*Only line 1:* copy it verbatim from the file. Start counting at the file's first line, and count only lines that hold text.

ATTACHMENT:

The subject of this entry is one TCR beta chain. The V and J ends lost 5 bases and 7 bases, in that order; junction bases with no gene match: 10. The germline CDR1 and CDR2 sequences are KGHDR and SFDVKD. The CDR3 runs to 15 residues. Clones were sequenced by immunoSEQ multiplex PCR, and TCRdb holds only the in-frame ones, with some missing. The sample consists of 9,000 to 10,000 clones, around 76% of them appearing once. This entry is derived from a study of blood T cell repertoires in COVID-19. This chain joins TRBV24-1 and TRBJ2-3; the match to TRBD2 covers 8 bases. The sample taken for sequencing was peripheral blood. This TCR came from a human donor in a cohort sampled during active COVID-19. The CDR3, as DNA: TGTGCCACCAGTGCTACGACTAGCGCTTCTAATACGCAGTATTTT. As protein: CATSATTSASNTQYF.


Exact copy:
The subject of this entry is one TCR beta chain. The V and J ends lost 5 bases and 7 bases, in that order; junction bases with no gene match: 10. The germline CDR1 and CDR2 sequences are KGHDR and SFDVKD. The CDR3 runs to 15 residues. Clones were sequenced by immunoSEQ multiplex PCR, and TCRdb holds only the in-frame ones, with some missing. The sample consists of 9,000 to 10,000 clones, around 76% of them appearing once. This entry is derived from a study of blood T cell repertoires in COVID-19. This chain joins TRBV24-1 and TRBJ2-3; the match to TRBD2 covers 8 bases. The sample taken for sequencing was peripheral blood. This TCR came from a human donor in a cohort sampled during active COVID-19. The CDR3, as DNA: TGTGCCACCAGTGCTACGACTAGCGCTTCTAATACGCAGTATTTT. As protein: CATSATTSASNTQYF.